79 “Pastoral workers often fall prey to the times. Some fall into pastoral acedia or spiritual torpor (lethargy) by taking on unreasonable projects instead of what they reasonably can accomplish. Others just because they just can’t wait, patience is not a virtue in this society of instant gratification.”


Pope Francis makes suggestions on how preachers and evangelists should prepare for their missions. You cannot give what you yourself don’t possess. Read the bible, pray over the Bible, ask yourselves what God is saying to me today and how do I respond today!

145 “Preparation for preaching needs a prolonged time for preparation, a time for study, prayer, and reflection. Whoever wants to preach must first let the Word of God move him deeply and become incarnate in his daily life. One will then be communicating to others what one has contemplated and prayed about.

150 To evangelize is to make the kingdom of God present in our world. “Seek first God’s kingdom and his righteousness and all these things will be given to you as well.” Matthew. 6:33 Preparation requires the Love of God and like every true disciple say, “Speak Lord for your servant is listening.” I Sam. 3:9

164 First and foremost on lips of catechists is the proclamation, “Jesus Christ loves you, he gave his life to save you and now he is living at your side every day to enlighten, strengthen and free you.”


Pope Francis reiterates Jesus’ love for the poor and most vulnerable and how in imitation of Jesus as disciples we are to make the vulnerable our priority in our ministry. Jesus loved the poor and performed many miracles of physical and spiritual healing. No one was too far gone in Jesus’ eyes to walk away. He engaged everyone, bolstered their faith and encouraged them to repent and sin no more

197 God’s heart has a special place for the poor so much so that he himself became poor, born in a manger in the midst of animals. When he began to preach the kingdom, crowds of the dispossessed followed him.

198 Inspired by this life of Christ, the Church has always understood a special form of primacy of the poor in exercise of Christian Charity. The poor have much to share with us. They know the sufferings of Christ. We need to let ourselves be evangelized by them. We are called to find Christ in them and to lend our voices to their causes.

213 Jesus identifies especially with the little ones, the vulnerable. As Christians we are called to care for the vulnerable of the earth. Among the vulnerable to whom the Church wishes to care with particular love and concern are unborn children, the most defenseless and innocent among us.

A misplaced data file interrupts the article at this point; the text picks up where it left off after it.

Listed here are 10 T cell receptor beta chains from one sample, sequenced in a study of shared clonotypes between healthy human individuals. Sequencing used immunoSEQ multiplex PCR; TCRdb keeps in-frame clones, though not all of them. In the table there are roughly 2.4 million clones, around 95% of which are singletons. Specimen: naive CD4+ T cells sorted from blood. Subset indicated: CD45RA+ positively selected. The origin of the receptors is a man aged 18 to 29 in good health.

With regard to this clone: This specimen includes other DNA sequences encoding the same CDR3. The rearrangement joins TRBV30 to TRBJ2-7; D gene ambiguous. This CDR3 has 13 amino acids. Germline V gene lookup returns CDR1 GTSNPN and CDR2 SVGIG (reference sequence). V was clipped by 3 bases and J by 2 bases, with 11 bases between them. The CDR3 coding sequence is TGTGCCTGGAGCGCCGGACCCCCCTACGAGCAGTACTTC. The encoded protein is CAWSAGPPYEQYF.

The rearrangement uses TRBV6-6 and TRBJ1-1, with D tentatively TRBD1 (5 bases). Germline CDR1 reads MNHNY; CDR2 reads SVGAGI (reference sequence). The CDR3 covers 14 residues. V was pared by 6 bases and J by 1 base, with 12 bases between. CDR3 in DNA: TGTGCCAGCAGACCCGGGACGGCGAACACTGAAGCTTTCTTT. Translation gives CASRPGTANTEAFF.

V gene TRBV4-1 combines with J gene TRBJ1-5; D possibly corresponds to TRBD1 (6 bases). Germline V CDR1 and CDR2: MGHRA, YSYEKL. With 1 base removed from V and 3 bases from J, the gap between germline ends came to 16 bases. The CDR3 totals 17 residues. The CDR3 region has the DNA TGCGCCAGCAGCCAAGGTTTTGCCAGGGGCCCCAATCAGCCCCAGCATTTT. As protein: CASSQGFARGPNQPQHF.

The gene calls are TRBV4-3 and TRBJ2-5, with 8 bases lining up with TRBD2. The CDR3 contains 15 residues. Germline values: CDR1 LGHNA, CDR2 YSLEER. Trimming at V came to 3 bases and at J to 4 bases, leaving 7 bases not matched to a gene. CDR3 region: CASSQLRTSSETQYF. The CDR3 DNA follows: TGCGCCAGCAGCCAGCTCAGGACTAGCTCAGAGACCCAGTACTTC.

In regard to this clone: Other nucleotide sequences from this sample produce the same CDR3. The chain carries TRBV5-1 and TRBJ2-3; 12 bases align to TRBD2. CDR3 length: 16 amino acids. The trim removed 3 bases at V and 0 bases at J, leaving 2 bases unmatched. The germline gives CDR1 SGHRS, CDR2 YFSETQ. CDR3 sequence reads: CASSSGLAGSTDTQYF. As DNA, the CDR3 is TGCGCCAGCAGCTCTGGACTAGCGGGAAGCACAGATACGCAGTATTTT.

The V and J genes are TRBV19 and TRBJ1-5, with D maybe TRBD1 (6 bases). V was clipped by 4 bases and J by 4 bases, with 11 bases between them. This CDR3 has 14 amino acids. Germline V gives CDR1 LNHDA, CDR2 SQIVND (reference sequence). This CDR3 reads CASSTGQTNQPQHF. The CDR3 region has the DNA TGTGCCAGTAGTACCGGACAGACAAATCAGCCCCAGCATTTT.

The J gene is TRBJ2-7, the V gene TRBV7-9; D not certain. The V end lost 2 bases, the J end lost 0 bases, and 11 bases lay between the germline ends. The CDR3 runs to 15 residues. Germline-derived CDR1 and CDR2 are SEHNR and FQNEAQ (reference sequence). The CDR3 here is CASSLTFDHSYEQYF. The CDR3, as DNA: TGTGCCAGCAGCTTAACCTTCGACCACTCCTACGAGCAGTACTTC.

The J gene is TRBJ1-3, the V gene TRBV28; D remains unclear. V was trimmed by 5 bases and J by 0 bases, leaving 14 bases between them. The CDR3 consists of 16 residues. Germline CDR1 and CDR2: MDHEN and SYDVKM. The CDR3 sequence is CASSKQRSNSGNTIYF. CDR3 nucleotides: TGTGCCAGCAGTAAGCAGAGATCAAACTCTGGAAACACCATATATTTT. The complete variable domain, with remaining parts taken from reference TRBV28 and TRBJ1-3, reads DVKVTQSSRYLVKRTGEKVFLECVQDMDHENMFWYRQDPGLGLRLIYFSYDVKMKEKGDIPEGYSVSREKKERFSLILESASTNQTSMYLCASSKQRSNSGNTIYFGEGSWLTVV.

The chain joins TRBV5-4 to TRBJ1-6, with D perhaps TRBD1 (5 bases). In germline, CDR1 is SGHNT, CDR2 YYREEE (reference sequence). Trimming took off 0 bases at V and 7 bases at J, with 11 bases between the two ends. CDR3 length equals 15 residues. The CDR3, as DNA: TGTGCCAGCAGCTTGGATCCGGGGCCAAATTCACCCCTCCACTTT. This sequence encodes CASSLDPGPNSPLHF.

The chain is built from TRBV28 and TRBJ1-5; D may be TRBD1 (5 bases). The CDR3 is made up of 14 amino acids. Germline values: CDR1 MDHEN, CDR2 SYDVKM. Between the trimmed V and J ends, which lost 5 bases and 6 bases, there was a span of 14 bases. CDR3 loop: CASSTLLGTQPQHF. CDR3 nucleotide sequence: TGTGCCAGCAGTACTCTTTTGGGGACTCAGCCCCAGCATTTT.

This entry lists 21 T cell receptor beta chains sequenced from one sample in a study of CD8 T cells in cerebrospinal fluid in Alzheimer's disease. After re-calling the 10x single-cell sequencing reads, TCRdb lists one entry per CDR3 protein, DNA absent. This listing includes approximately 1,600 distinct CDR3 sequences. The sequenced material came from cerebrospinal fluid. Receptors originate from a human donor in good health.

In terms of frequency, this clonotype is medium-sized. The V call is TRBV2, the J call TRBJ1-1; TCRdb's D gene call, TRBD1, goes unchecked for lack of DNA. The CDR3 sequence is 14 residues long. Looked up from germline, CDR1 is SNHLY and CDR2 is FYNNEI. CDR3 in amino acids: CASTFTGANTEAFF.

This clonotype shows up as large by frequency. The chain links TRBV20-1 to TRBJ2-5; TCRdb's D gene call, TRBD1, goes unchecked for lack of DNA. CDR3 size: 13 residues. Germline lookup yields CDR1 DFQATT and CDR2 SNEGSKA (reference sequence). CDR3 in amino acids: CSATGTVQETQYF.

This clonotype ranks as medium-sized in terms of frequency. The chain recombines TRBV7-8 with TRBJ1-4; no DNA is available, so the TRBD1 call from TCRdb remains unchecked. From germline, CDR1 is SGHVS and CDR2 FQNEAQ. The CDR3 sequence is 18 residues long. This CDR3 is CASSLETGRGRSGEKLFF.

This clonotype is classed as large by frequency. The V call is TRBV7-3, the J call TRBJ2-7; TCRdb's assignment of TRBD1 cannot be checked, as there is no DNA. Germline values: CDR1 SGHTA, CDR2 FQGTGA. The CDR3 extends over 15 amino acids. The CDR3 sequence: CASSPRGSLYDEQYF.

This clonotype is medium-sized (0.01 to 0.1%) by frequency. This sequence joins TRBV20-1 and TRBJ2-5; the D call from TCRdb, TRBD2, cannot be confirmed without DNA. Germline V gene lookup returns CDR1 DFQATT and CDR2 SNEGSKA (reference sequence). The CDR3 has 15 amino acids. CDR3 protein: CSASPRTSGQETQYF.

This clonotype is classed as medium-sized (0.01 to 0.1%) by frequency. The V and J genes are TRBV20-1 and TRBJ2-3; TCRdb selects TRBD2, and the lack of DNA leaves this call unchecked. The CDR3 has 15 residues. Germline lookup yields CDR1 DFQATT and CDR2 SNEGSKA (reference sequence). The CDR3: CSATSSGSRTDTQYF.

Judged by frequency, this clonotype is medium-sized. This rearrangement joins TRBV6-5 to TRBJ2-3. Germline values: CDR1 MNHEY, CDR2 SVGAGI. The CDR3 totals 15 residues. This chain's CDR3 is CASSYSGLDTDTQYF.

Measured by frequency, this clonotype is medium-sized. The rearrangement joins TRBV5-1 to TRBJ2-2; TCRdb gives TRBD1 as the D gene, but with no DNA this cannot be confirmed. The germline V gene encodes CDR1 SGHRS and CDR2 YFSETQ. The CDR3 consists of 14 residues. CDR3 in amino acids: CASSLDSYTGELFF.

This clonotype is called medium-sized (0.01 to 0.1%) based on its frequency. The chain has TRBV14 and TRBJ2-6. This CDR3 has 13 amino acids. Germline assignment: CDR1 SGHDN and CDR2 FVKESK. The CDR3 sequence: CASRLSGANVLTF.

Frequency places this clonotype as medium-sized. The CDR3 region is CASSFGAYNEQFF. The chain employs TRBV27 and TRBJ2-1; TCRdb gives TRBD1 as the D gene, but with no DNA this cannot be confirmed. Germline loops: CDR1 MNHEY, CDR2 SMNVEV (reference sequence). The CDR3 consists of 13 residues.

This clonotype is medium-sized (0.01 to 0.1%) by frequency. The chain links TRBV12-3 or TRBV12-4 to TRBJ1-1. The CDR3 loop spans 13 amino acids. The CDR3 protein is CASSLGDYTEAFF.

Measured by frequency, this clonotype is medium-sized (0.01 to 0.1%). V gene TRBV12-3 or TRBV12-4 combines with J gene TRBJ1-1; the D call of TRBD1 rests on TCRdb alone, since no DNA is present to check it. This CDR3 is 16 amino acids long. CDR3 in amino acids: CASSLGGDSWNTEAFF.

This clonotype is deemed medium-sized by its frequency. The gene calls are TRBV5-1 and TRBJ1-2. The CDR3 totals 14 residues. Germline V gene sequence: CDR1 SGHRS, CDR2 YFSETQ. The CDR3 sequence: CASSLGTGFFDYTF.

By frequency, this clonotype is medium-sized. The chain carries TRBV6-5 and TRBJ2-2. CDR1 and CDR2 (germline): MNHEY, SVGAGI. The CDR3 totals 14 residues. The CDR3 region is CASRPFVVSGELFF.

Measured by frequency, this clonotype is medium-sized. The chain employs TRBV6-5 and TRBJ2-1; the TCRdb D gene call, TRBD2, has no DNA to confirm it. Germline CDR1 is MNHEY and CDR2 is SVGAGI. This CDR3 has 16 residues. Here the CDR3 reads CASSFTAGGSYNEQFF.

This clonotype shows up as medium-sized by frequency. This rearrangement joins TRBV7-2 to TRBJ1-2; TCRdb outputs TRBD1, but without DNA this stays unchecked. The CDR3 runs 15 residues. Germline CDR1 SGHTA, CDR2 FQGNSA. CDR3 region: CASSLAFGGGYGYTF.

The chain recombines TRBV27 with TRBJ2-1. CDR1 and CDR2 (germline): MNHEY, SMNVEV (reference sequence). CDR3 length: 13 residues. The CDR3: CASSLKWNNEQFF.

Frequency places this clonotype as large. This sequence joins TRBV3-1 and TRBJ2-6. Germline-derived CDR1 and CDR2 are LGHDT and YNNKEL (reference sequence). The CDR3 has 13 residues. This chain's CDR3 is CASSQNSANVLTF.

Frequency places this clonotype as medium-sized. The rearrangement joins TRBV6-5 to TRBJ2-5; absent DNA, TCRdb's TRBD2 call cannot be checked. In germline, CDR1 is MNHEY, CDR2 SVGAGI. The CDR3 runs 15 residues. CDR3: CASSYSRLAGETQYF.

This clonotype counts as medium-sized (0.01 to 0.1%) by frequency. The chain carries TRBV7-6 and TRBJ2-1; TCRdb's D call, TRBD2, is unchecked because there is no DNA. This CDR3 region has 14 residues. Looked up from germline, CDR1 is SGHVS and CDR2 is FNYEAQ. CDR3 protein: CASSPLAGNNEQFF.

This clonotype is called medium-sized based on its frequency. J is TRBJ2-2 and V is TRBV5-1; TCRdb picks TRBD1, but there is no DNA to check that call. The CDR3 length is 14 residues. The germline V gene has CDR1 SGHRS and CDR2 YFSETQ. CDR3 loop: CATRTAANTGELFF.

213 Defense of unborn life is closely linked to the defense of each and every other human right. It involves the conviction that a human being is always sacred and inviolable in any situation and in every stage of development. Every violation of the personal dignity is an offense against the creator of that individual.


Pope Francis encourages us not to shy away from our mission because of difficulties. He preaches that hope will bring about the desired changes even if we ourselves do not see the results.

275 Some people do not commit themselves to mission because they think that nothing will change and that it is useless to make the effort. If we think things are never going to change we need to recall that Jesus Christ has triumphed over sin and death. A true missionary knows that Jesus walks with him, speaks to him, breathes wih him, and works with him. A person, who is not convinced, enthusiastic, certain, and in love will convince nobody.

278 Let us believe the Gospel when it tells us that the kingdom of God is already present in this world and is growing here and there and in different ways like “the small seed which grows into the great tree.” (Mt. 13:31) and like the “good seed that grows amid the weeds.” (Mt. 13:24) and can always pleasantly surprise us. Jesus did not rise in vain.

279 Let us be assured that none of our acts of love will be lost nor any of our acts of sincere concern for others. Sometimes it seems our acts are fruitless but don’t believe it. None will be lost; no effort is meaningless; no painful endurance is wasted. All of these encircle our world like a vital force giving life according to God’s holy will. The Holy Spirit works His will where He wills, even across the globe.